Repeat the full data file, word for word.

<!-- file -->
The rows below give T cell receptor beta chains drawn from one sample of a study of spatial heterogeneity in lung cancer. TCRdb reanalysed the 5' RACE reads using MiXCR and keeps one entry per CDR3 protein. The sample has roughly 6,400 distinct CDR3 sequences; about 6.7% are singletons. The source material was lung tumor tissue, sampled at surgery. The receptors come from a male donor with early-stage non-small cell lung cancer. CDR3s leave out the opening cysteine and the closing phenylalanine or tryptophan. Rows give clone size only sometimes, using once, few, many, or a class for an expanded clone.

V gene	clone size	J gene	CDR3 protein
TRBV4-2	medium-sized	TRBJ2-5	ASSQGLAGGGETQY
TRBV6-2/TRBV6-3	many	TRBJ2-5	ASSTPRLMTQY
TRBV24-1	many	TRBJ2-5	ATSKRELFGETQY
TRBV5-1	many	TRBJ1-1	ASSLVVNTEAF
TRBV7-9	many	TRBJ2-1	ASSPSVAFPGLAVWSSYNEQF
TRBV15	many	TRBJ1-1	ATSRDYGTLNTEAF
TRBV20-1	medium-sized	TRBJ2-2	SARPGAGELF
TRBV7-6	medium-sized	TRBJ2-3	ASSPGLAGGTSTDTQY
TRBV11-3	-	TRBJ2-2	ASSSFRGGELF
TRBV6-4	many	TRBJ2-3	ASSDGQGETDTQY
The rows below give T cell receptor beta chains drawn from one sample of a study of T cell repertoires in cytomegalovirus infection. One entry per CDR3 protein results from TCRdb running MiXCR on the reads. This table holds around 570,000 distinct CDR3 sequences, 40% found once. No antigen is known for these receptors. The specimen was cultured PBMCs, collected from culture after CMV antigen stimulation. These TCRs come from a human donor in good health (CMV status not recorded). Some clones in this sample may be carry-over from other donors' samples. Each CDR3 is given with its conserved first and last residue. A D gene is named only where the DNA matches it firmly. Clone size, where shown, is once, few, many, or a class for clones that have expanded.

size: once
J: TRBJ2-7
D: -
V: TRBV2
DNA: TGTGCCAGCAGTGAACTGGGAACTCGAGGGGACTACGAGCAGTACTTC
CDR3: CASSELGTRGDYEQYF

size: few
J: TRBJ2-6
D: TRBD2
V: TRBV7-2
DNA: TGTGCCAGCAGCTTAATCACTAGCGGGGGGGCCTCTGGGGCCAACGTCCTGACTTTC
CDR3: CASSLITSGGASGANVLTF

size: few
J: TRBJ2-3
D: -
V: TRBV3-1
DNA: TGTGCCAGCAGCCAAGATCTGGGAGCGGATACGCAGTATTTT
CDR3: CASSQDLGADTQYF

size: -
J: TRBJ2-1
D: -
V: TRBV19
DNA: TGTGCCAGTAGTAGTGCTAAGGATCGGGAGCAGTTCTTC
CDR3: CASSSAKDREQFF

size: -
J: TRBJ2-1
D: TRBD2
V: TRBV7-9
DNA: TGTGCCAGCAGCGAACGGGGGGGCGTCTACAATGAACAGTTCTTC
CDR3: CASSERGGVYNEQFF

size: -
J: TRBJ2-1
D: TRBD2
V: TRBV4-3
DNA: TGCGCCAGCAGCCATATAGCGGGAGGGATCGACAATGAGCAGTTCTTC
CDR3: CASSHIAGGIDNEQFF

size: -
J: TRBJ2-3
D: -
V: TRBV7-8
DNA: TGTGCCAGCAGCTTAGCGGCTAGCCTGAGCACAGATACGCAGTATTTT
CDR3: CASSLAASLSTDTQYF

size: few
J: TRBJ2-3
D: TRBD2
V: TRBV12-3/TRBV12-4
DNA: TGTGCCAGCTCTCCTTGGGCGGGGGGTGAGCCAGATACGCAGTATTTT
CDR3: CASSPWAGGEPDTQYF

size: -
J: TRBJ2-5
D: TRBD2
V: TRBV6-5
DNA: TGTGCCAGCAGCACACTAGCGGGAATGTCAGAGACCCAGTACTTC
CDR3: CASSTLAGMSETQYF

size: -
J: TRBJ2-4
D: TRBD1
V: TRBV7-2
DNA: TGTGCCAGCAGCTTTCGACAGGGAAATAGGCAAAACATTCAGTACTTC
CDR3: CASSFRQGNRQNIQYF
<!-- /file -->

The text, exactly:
The rows below give T cell receptor beta chains drawn from one sample of a study of spatial heterogeneity in lung cancer. TCRdb reanalysed the 5' RACE reads using MiXCR and keeps one entry per CDR3 protein. The sample has roughly 6,400 distinct CDR3 sequences; about 6.7% are singletons. The source material was lung tumor tissue, sampled at surgery. The receptors come from a male donor with early-stage non-small cell lung cancer. CDR3s leave out the opening cysteine and the closing phenylalanine or tryptophan. Rows give clone size only sometimes, using once, few, many, or a class for an expanded clone.

V gene	clone size	J gene	CDR3 protein
TRBV4-2	medium-sized	TRBJ2-5	ASSQGLAGGGETQY
TRBV6-2/TRBV6-3	many	TRBJ2-5	ASSTPRLMTQY
TRBV24-1	many	TRBJ2-5	ATSKRELFGETQY
TRBV5-1	many	TRBJ1-1	ASSLVVNTEAF
TRBV7-9	many	TRBJ2-1	ASSPSVAFPGLAVWSSYNEQF
TRBV15	many	TRBJ1-1	ATSRDYGTLNTEAF
TRBV20-1	medium-sized	TRBJ2-2	SARPGAGELF
TRBV7-6	medium-sized	TRBJ2-3	ASSPGLAGGTSTDTQY
TRBV11-3	-	TRBJ2-2	ASSSFRGGELF
TRBV6-4	many	TRBJ2-3	ASSDGQGETDTQY
The rows below give T cell receptor beta chains drawn from one sample of a study of T cell repertoires in cytomegalovirus infection. One entry per CDR3 protein results from TCRdb running MiXCR on the reads. This table holds around 570,000 distinct CDR3 sequences, 40% found once. No antigen is known for these receptors. The specimen was cultured PBMCs, collected from culture after CMV antigen stimulation. These TCRs come from a human donor in good health (CMV status not recorded). Some clones in this sample may be carry-over from other donors' samples. Each CDR3 is given with its conserved first and last residue. A D gene is named only where the DNA matches it firmly. Clone size, where shown, is once, few, many, or a class for clones that have expanded.

size: once
J: TRBJ2-7
D: -
V: TRBV2
DNA: TGTGCCAGCAGTGAACTGGGAACTCGAGGGGACTACGAGCAGTACTTC
CDR3: CASSELGTRGDYEQYF

size: few
J: TRBJ2-6
D: TRBD2
V: TRBV7-2
DNA: TGTGCCAGCAGCTTAATCACTAGCGGGGGGGCCTCTGGGGCCAACGTCCTGACTTTC
CDR3: CASSLITSGGASGANVLTF

size: few
J: TRBJ2-3
D: -
V: TRBV3-1
DNA: TGTGCCAGCAGCCAAGATCTGGGAGCGGATACGCAGTATTTT
CDR3: CASSQDLGADTQYF

size: -
J: TRBJ2-1
D: -
V: TRBV19
DNA: TGTGCCAGTAGTAGTGCTAAGGATCGGGAGCAGTTCTTC
CDR3: CASSSAKDREQFF

size: -
J: TRBJ2-1
D: TRBD2
V: TRBV7-9
DNA: TGTGCCAGCAGCGAACGGGGGGGCGTCTACAATGAACAGTTCTTC
CDR3: CASSERGGVYNEQFF

size: -
J: TRBJ2-1
D: TRBD2
V: TRBV4-3
DNA: TGCGCCAGCAGCCATATAGCGGGAGGGATCGACAATGAGCAGTTCTTC
CDR3: CASSHIAGGIDNEQFF

size: -
J: TRBJ2-3
D: -
V: TRBV7-8
DNA: TGTGCCAGCAGCTTAGCGGCTAGCCTGAGCACAGATACGCAGTATTTT
CDR3: CASSLAASLSTDTQYF

size: few
J: TRBJ2-3
D: TRBD2
V: TRBV12-3/TRBV12-4
DNA: TGTGCCAGCTCTCCTTGGGCGGGGGGTGAGCCAGATACGCAGTATTTT
CDR3: CASSPWAGGEPDTQYF

size: -
J: TRBJ2-5
D: TRBD2
V: TRBV6-5
DNA: TGTGCCAGCAGCACACTAGCGGGAATGTCAGAGACCCAGTACTTC
CDR3: CASSTLAGMSETQYF

size: -
J: TRBJ2-4
D: TRBD1
V: TRBV7-2
DNA: TGTGCCAGCAGCTTTCGACAGGGAAATAGGCAAAACATTCAGTACTTC
CDR3: CASSFRQGNRQNIQYF